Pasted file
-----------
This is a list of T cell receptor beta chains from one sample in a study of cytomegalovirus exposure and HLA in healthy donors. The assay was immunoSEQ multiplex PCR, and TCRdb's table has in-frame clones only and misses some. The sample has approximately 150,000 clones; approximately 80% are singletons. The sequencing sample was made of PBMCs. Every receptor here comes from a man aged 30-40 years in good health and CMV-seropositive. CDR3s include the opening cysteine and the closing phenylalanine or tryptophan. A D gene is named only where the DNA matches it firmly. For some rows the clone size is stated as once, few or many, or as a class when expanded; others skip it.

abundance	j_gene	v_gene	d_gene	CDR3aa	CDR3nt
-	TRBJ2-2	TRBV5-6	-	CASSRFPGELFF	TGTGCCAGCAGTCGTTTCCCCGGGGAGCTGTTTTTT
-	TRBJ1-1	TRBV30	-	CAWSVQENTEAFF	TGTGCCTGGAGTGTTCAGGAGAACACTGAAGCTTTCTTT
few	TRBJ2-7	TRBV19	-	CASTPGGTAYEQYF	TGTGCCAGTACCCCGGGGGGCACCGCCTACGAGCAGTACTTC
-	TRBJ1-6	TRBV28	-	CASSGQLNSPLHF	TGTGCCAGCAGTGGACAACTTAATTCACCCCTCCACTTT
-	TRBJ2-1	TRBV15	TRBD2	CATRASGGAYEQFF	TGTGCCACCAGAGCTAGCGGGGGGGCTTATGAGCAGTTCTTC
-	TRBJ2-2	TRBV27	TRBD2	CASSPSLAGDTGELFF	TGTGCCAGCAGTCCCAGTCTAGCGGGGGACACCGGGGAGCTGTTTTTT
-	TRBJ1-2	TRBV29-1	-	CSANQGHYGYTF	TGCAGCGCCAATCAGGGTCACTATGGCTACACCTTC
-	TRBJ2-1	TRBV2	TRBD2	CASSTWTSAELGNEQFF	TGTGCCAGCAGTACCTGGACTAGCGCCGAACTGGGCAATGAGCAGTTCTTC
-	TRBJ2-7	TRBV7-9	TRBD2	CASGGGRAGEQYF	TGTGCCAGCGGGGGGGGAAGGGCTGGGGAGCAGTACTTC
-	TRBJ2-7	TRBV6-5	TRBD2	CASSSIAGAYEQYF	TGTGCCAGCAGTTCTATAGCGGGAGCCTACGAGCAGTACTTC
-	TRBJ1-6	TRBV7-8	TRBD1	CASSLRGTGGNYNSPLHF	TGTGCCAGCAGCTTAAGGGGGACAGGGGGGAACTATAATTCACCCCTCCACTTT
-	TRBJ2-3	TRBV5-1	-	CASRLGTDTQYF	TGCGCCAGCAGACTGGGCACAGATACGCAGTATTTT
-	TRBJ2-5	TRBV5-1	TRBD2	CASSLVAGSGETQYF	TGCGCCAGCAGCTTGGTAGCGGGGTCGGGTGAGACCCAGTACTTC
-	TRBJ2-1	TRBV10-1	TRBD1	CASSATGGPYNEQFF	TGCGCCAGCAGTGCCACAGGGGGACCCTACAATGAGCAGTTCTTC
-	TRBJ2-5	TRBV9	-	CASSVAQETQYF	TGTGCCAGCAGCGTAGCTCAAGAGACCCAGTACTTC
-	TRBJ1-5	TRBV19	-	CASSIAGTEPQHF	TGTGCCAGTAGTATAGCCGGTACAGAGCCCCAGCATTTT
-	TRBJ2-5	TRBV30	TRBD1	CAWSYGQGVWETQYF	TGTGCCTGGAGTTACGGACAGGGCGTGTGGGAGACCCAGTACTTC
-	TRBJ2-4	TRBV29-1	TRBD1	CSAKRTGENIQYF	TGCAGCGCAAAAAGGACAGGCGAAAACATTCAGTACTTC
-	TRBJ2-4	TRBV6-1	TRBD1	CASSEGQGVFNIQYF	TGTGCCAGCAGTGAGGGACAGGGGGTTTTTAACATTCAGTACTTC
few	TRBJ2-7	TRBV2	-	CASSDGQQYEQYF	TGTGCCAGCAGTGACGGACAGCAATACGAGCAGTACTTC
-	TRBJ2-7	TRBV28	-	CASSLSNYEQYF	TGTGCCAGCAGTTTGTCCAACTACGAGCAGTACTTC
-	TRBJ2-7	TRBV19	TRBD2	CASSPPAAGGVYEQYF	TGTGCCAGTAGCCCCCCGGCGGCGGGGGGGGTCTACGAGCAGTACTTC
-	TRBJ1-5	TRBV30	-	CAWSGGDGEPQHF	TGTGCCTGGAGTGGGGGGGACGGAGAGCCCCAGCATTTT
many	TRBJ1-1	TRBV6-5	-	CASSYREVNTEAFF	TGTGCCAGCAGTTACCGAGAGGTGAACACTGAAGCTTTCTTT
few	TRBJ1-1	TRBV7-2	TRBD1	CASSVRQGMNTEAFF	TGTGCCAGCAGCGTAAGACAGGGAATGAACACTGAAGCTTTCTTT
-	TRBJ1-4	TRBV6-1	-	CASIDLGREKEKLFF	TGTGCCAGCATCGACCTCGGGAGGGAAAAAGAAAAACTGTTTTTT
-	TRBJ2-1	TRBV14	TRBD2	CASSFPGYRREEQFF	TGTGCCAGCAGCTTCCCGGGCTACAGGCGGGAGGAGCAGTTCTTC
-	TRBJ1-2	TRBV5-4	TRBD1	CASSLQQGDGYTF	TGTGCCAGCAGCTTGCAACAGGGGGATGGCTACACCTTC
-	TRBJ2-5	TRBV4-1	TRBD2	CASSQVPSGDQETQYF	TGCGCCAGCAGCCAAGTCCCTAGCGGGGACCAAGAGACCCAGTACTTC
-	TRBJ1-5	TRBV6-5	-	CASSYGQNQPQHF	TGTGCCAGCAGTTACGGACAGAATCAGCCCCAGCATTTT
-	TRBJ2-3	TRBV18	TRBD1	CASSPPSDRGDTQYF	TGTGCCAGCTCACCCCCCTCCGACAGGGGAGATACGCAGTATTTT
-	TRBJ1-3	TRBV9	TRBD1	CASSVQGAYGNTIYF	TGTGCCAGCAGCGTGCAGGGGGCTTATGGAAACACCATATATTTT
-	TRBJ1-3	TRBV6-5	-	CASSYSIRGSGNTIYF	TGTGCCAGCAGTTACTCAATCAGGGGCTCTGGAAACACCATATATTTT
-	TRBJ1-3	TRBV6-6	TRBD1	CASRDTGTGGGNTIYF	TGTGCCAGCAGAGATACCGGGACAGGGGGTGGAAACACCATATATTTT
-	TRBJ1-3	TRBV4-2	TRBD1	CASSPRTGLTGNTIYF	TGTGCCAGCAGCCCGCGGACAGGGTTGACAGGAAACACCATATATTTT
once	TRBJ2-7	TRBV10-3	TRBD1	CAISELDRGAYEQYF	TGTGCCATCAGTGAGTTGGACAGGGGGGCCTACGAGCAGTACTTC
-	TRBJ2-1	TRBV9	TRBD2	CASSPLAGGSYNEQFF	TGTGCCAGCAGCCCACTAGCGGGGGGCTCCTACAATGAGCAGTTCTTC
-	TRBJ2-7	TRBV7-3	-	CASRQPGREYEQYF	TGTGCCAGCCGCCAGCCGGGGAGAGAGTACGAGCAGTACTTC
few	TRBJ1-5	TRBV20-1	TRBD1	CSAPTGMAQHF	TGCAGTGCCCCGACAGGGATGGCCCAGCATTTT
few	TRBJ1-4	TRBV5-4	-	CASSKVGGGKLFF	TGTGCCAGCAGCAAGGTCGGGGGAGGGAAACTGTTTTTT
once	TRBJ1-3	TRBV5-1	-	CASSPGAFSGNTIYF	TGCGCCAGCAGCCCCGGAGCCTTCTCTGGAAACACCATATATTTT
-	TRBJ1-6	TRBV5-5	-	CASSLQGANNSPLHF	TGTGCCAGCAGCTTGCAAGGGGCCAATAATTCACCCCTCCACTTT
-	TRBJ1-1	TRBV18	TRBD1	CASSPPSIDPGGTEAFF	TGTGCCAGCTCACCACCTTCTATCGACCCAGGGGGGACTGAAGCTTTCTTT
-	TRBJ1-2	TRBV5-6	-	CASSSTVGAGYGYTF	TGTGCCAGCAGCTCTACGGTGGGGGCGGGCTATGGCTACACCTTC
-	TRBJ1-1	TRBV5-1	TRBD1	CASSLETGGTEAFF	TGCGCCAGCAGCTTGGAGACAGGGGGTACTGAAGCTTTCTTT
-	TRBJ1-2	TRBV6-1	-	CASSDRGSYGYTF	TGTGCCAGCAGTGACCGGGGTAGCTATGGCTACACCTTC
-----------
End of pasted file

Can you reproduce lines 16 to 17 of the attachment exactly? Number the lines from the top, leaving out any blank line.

-	TRBJ2-1	TRBV10-1	TRBD1	CASSATGGPYNEQFF	TGCGCCAGCAGTGCCACAGGGGGACCCTACAATGAGCAGTTCTTC
-	TRBJ2-5	TRBV9	-	CASSVAQETQYF	TGTGCCAGCAGCGTAGCTCAAGAGACCCAGTACTTC